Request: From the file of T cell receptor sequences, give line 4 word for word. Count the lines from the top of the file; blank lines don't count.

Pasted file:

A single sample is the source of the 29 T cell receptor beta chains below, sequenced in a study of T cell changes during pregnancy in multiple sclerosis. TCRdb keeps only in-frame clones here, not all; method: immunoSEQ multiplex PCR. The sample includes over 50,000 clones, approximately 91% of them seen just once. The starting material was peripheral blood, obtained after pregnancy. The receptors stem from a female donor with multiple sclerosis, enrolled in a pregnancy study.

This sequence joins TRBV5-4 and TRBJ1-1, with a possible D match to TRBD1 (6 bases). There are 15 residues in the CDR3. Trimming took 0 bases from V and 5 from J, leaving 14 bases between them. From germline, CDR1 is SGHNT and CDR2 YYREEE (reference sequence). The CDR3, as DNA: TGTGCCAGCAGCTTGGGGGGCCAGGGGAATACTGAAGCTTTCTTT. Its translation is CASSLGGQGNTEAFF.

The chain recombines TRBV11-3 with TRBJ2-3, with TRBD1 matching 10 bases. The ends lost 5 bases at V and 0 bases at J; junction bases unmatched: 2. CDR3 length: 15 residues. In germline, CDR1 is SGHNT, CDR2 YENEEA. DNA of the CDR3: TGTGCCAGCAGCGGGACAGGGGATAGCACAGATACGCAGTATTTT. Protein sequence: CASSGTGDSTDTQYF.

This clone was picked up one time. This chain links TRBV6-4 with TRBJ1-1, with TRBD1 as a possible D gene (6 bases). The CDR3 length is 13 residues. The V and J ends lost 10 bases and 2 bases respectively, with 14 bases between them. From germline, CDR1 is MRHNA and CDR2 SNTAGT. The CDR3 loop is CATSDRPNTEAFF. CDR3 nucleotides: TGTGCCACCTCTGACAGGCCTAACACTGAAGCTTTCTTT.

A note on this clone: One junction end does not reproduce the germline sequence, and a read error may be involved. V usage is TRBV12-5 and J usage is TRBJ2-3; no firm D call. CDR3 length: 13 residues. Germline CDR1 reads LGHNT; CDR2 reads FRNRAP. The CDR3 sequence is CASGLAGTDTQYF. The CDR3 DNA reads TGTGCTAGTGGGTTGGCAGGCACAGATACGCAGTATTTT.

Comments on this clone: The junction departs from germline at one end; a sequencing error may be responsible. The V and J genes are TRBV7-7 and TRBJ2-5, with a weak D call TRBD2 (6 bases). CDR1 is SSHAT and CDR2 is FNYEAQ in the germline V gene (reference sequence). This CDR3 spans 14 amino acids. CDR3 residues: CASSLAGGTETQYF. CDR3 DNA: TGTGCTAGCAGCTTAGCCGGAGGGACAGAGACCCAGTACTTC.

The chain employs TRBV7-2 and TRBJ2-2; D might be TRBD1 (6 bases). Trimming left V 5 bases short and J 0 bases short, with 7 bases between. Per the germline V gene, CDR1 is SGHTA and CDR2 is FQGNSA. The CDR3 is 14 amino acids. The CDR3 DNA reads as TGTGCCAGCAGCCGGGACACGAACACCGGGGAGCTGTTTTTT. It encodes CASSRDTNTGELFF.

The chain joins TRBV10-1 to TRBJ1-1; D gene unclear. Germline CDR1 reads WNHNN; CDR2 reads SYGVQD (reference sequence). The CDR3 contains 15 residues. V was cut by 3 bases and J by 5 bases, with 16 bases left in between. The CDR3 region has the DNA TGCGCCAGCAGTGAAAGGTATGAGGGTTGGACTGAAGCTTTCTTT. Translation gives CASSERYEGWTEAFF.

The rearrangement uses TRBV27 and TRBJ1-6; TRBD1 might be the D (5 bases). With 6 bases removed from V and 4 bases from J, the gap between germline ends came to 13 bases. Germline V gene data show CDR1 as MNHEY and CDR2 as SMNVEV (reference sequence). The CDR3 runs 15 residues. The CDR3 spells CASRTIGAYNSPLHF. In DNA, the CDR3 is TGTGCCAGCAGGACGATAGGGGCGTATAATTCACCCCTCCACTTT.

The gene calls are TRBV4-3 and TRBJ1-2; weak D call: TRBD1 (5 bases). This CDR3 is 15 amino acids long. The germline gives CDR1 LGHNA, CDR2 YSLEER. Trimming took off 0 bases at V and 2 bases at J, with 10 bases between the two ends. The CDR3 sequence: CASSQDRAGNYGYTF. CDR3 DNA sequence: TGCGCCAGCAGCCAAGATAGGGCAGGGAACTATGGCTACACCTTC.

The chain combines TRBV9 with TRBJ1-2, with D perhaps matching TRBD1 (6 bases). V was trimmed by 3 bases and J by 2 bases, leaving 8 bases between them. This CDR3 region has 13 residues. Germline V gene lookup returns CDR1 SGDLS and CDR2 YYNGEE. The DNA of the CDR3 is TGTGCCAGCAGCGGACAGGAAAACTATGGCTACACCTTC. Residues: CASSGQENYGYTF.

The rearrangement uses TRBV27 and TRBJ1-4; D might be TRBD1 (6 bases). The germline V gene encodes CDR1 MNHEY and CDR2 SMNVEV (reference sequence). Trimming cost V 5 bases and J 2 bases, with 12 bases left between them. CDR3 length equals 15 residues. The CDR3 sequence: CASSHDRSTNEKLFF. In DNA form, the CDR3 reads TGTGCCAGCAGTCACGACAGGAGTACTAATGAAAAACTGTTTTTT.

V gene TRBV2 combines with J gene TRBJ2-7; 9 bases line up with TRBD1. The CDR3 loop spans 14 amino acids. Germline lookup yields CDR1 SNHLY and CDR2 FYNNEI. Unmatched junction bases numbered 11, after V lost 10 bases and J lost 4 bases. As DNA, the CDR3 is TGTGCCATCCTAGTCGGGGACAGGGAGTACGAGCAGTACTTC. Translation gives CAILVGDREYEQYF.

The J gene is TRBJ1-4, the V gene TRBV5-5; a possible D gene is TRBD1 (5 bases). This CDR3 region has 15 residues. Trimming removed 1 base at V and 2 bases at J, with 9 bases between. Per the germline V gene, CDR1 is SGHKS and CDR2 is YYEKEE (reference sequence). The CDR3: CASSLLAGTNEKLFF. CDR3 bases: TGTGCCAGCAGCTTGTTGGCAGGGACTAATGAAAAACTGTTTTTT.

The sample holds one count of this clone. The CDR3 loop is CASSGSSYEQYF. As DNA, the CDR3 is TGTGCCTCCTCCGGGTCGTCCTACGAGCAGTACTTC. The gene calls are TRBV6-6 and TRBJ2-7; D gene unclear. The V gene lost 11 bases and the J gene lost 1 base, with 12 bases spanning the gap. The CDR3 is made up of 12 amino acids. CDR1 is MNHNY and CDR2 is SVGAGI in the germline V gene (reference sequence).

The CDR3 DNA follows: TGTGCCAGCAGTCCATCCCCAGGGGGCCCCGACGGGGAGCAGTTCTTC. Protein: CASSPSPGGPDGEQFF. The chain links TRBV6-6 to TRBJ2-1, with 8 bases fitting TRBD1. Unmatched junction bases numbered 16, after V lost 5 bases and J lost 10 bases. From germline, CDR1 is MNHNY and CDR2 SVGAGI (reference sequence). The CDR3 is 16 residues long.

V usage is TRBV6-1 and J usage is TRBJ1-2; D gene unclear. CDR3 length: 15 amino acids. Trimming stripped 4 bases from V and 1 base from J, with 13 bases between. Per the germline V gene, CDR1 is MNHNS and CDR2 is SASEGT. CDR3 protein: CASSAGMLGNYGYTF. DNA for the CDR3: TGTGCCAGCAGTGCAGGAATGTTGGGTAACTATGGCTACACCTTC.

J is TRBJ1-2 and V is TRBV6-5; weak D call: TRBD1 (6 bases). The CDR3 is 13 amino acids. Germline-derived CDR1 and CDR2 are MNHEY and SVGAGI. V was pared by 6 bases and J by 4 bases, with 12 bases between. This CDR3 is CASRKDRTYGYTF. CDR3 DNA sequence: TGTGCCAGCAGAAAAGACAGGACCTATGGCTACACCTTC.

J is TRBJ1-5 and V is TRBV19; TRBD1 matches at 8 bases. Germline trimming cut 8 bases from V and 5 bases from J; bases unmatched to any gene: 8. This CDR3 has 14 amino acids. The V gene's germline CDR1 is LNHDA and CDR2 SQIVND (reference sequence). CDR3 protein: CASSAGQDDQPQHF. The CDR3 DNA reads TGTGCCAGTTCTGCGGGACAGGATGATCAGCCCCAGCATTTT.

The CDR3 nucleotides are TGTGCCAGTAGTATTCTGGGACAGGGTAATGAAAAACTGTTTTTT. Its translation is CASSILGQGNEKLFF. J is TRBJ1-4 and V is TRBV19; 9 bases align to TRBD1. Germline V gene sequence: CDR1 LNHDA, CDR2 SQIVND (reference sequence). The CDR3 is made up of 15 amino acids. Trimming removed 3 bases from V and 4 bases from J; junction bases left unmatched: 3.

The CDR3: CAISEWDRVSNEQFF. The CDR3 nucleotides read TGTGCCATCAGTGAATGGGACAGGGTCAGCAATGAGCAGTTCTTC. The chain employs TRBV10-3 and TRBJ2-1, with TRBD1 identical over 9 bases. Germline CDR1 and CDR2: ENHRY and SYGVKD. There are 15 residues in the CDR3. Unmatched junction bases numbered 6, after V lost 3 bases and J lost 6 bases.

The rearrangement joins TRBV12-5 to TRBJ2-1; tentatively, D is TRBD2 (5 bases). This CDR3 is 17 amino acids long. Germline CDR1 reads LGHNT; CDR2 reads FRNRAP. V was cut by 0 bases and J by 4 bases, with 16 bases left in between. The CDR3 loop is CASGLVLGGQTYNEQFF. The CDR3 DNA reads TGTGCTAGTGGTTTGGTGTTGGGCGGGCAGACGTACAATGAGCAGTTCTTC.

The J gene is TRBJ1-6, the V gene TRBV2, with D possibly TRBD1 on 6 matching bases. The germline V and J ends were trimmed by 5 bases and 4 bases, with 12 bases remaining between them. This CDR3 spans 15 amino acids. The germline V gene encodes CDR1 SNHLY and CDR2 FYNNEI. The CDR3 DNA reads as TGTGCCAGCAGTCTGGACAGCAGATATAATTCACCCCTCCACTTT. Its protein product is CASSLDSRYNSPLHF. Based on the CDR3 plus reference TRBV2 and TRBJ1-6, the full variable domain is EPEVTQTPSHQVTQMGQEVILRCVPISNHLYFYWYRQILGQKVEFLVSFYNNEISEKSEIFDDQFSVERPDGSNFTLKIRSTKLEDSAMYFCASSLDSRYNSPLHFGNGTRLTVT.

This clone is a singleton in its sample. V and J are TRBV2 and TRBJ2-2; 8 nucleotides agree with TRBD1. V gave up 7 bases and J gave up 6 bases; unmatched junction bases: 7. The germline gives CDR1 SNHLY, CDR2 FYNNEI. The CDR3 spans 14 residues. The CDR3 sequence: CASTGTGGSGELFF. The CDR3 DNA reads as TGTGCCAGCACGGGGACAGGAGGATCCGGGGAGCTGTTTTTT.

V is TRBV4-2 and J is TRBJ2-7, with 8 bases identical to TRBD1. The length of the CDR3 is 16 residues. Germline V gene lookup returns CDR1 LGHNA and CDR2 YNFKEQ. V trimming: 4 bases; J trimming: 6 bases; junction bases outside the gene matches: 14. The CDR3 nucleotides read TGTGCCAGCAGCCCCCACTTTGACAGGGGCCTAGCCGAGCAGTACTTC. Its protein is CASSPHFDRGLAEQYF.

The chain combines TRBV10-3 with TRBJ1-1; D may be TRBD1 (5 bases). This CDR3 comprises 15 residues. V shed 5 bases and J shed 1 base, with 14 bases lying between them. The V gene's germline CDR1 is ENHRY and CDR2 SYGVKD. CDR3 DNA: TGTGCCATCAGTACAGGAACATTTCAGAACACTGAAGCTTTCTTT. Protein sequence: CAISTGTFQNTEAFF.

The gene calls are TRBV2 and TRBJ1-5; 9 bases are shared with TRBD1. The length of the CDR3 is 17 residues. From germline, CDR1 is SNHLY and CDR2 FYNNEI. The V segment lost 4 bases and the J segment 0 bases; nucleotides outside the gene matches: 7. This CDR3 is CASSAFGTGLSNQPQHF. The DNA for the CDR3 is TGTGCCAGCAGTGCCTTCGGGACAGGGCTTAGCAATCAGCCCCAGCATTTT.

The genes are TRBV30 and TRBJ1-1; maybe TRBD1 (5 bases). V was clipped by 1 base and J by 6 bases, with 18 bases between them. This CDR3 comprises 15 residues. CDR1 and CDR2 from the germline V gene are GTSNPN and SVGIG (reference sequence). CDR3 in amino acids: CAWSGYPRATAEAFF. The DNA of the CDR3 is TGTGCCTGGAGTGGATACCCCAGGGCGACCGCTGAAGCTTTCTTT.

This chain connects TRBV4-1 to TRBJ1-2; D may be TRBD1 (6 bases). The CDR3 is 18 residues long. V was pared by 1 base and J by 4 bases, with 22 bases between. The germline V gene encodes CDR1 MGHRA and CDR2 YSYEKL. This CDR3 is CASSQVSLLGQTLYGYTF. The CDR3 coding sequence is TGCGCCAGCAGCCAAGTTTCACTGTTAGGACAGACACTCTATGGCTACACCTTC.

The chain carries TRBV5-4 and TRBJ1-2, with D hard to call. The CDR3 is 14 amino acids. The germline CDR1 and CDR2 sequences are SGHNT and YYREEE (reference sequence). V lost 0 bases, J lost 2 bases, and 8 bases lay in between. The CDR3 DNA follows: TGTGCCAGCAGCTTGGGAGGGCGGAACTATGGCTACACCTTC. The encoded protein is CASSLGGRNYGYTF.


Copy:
This clone was picked up one time. This chain links TRBV6-4 with TRBJ1-1, with TRBD1 as a possible D gene (6 bases). The CDR3 length is 13 residues. The V and J ends lost 10 bases and 2 bases respectively, with 14 bases between them. From germline, CDR1 is MRHNA and CDR2 SNTAGT. The CDR3 loop is CATSDRPNTEAFF. CDR3 nucleotides: TGTGCCACCTCTGACAGGCCTAACACTGAAGCTTTCTTT.